October 12, 2018
LUSAKA, ZAMBIA — When Astridah Bulala went to a police station to report a theft from her home, she saw a telephone number written on the notice board and copied it for future use.
It was a unique number for the station, so residents could call immediately instead of visiting in person.
Two years later, another theft occurred at Bulala’s house, in N’gombe township. She called the police using the number she’d written down, but they were unable to locate her home in time – her house is on an unnamed street.
“By the time the police located my place, the thieves had succeeded in stealing the television, and other electrical accessories in the living room were gone,” Bulala says.
To help reach citizens more effectively, Zambian police had previously established a toll-free phone number. People could call in an emergency for immediate local police intervention at their homes, but the system was abused by prank callers, says Esther Katongo, public relations officer for the Zambia Police Service.
This led some police stations to introduce phone lines that cost money – callers must have phone credit to reach the stations’ phone lines.
While these phone lines have provided the ability to reach police during an emergency, accessibility remains a problem: the majority of Lusaka residents live in unplanned settlements, on tracts of land not allocated or recognized by the city council. These settlements typically have no formal roads, or unnamed roads, so police can’t easily reach callers. Local police and city planners, though, say they’re working on legalizing the settlements, naming roads and further increasing service to citizens.
Connecting police and residents poses a major challenge: Zambia’s police service suffers from a lack of staff.
Stephen Kampyongo, the Minister of Home Affairs of Zambia, says the country’s statistics show one officer for every 900 citizens, a figure that far surpasses the United Nations standard of one officer for every 450 citizens.
Katongo says the telephone line helps police access members of the public despite the staff deficit.
She says that although the earlier initiative to have a toll-free line was abused by people not in need of police services, the new telephone numbers are effective.
Last year in Zambia, Katongo says, reported cases of aggravated robbery decreased from 1,148 in 2016 to 984. Thefts stood at 15,015 in 2016 and fell to 14,615 last year.
There was an increase in murder cases, she points out, which grew from 787 in 2016 to 862 last year.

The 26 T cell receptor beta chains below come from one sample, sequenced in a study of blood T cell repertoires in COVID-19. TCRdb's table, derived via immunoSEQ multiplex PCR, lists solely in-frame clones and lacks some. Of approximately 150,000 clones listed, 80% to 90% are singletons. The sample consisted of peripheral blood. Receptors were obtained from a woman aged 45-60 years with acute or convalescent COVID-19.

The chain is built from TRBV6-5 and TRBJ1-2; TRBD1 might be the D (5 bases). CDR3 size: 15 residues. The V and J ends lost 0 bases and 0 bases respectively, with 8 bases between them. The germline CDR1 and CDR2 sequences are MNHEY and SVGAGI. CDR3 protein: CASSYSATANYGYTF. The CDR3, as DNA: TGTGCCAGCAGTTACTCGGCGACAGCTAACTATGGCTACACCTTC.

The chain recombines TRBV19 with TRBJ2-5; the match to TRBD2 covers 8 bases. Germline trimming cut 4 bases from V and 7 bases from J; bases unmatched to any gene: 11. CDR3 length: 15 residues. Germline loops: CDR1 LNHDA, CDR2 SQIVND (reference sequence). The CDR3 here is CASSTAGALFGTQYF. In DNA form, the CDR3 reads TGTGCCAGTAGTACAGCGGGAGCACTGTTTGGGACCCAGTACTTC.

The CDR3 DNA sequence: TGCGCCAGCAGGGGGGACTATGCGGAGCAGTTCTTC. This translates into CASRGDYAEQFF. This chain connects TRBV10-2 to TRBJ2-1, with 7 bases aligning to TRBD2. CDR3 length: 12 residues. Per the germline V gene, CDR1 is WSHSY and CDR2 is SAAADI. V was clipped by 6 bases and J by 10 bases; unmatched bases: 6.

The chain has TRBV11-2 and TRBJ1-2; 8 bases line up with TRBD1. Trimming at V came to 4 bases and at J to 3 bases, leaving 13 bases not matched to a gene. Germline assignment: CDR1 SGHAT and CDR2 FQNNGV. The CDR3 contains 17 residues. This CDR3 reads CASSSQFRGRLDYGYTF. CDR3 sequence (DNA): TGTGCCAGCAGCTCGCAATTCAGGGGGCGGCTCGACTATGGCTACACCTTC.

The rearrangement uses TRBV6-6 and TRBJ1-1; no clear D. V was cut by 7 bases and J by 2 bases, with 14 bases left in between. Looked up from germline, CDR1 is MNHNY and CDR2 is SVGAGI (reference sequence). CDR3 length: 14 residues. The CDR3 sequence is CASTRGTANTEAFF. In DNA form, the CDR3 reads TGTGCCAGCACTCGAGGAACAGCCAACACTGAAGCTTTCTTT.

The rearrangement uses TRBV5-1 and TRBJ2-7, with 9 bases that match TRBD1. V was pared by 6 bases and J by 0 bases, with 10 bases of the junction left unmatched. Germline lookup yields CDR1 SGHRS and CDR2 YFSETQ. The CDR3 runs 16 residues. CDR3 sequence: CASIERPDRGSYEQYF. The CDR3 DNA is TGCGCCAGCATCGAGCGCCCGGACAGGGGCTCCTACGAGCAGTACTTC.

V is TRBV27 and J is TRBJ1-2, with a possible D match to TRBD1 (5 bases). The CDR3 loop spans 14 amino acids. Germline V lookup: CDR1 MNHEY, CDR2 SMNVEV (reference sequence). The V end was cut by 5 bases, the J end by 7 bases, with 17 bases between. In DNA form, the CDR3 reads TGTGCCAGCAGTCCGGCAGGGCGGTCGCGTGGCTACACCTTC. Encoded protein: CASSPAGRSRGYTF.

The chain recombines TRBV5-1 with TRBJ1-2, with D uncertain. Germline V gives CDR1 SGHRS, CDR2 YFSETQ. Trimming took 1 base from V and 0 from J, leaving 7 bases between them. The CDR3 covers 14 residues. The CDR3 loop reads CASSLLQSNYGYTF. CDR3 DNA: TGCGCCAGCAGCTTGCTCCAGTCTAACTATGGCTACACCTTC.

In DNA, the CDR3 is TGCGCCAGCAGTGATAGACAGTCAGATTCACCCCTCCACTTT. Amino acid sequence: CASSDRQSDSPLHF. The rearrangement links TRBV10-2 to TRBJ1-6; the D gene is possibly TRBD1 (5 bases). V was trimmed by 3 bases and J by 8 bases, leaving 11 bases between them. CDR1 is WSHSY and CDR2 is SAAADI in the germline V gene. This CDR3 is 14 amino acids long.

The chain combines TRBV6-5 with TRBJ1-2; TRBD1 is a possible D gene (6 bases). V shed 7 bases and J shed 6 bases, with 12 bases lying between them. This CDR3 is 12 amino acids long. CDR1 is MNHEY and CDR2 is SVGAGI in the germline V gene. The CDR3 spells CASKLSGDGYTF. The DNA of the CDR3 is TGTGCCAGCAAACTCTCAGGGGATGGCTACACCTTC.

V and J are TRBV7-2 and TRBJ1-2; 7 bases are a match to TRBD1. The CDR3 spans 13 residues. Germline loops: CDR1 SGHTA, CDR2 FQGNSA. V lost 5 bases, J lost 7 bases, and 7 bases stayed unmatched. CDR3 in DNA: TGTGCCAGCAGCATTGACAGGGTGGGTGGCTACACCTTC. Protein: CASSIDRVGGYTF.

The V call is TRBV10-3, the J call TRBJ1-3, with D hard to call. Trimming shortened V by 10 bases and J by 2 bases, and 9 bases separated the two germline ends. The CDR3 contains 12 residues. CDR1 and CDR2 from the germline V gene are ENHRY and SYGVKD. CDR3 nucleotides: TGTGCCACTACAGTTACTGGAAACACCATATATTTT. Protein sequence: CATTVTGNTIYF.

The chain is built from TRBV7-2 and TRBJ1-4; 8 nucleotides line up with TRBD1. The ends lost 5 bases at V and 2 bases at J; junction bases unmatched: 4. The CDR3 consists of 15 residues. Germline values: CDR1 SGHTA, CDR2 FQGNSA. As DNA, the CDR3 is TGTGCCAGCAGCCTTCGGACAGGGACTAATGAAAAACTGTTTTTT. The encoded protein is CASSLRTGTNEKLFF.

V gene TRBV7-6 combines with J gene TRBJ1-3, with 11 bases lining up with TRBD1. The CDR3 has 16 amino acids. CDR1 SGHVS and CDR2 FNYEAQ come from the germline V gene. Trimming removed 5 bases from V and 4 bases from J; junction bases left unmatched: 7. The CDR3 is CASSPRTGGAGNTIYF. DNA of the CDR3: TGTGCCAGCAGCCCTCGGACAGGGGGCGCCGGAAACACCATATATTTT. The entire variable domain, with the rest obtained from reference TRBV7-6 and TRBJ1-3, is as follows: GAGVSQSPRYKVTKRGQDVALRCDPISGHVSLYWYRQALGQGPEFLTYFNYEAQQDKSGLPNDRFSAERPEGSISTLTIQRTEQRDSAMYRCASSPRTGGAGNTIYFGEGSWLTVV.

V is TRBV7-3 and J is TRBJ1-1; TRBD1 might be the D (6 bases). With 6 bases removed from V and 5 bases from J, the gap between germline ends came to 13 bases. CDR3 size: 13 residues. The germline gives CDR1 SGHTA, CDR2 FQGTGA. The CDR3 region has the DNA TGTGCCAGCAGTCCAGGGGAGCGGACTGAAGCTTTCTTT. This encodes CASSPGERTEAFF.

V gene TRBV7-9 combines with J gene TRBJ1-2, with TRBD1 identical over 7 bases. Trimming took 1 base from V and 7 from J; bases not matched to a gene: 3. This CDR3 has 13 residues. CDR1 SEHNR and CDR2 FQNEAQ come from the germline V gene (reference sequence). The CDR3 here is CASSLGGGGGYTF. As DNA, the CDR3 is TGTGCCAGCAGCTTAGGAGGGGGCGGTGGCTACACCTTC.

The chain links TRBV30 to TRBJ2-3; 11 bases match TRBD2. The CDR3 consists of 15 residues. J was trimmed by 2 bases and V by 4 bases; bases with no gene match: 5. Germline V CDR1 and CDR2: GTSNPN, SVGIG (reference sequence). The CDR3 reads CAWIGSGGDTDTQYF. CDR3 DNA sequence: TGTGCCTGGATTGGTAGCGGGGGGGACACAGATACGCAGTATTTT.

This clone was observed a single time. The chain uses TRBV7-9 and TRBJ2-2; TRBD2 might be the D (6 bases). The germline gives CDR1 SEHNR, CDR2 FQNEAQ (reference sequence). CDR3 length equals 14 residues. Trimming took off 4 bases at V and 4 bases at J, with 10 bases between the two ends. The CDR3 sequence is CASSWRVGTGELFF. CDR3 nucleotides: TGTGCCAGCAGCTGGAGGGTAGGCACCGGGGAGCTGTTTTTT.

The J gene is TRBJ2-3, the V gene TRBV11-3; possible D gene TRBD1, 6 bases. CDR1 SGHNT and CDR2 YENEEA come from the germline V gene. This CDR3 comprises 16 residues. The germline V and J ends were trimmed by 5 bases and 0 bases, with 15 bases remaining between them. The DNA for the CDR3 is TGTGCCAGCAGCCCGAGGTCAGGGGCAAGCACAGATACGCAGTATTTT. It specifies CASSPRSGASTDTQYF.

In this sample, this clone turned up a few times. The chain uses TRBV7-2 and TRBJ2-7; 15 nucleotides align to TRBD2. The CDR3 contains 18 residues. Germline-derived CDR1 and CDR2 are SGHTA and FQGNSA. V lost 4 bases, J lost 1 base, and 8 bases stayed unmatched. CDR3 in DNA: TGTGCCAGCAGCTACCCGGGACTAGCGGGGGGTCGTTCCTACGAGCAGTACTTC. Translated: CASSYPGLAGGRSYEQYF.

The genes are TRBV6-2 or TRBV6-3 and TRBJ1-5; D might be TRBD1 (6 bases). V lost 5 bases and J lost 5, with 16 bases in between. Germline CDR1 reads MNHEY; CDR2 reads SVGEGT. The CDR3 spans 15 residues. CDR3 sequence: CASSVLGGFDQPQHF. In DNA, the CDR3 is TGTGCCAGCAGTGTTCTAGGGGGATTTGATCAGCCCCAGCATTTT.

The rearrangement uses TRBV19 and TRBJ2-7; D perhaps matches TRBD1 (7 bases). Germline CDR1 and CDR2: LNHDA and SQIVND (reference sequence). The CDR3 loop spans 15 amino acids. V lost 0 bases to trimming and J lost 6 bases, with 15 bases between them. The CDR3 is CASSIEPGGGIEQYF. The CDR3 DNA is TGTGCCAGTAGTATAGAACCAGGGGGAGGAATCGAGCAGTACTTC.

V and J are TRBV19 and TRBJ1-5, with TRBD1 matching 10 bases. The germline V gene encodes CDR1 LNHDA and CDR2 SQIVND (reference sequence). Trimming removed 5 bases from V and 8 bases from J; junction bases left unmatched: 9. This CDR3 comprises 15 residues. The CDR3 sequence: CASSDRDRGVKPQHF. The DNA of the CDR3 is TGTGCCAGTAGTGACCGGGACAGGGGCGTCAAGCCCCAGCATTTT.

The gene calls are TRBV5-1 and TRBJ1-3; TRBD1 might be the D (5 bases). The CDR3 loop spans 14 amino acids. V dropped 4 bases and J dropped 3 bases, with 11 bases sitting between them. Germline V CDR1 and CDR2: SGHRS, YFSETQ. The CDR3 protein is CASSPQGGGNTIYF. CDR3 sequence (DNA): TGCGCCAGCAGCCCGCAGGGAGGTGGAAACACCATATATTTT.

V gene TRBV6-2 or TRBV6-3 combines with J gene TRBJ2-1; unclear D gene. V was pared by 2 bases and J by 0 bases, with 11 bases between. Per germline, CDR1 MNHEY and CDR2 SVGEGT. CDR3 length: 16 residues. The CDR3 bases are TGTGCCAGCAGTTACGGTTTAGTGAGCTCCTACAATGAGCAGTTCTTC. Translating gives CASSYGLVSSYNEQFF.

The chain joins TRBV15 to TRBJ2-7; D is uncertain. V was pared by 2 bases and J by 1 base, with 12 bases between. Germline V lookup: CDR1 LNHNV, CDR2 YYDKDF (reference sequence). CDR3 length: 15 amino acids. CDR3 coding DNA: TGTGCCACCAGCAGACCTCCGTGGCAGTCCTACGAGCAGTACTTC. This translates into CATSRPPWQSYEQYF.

The phone numbers play a part in the reduction of some crimes, Katongo says, because police in some instances have been able to reach the scene of crime and make arrests while a crime was in progress.
While the police phone numbers may help reduce the instances of some crimes, residents whose homes are inaccessible to police find themselves particularly vulnerable.
Three months ago, Justina Mulenga, of Mtendere East township, had her vehicle’s tires, battery and side mirrors stolen because police could not locate her home.
“It is difficult to even give proper directions because the streets are not named. The police could not locate me, and the thieves managed to steal,” Mulenga says.
Katongo says residents try to give police directions using landmarks, and she acknowledges that police have a hard time getting to residents’ homes.
“We would like to curb crime, even up to zero rate. But sometimes we fail to locate people that are in need, because most of the places where crime is rife are inaccessible. There are no streets, and if there is a street, it is unnamed,” says Katongo.
That could change in coming years, says Chiyenge Sampa, assistant director of the Lusaka City Council City Planning Department.
Sampa says the council has begun work to legalize unplanned settlements, then upgrade them with formal roads and road names.
“We legalize these unplanned settlements first by name. The local city council recognizes the area, and we start the upgrade later,” Sampa says.
This is done in phases. He says Lusaka has 39 settlements that have been legalized but are yet to be upgraded.
During the upgrading, roads are the most important aspect to consider, he says.
“Crime is rife in such places because police cannot not easily access the crime scenes,” Sampa says.
He says that so far about 30 structures in Kanyama, a settlement in Lusaka, have been demolished to pave the way for road construction.
Katongo says upgrading the settlements will improve police service to communities.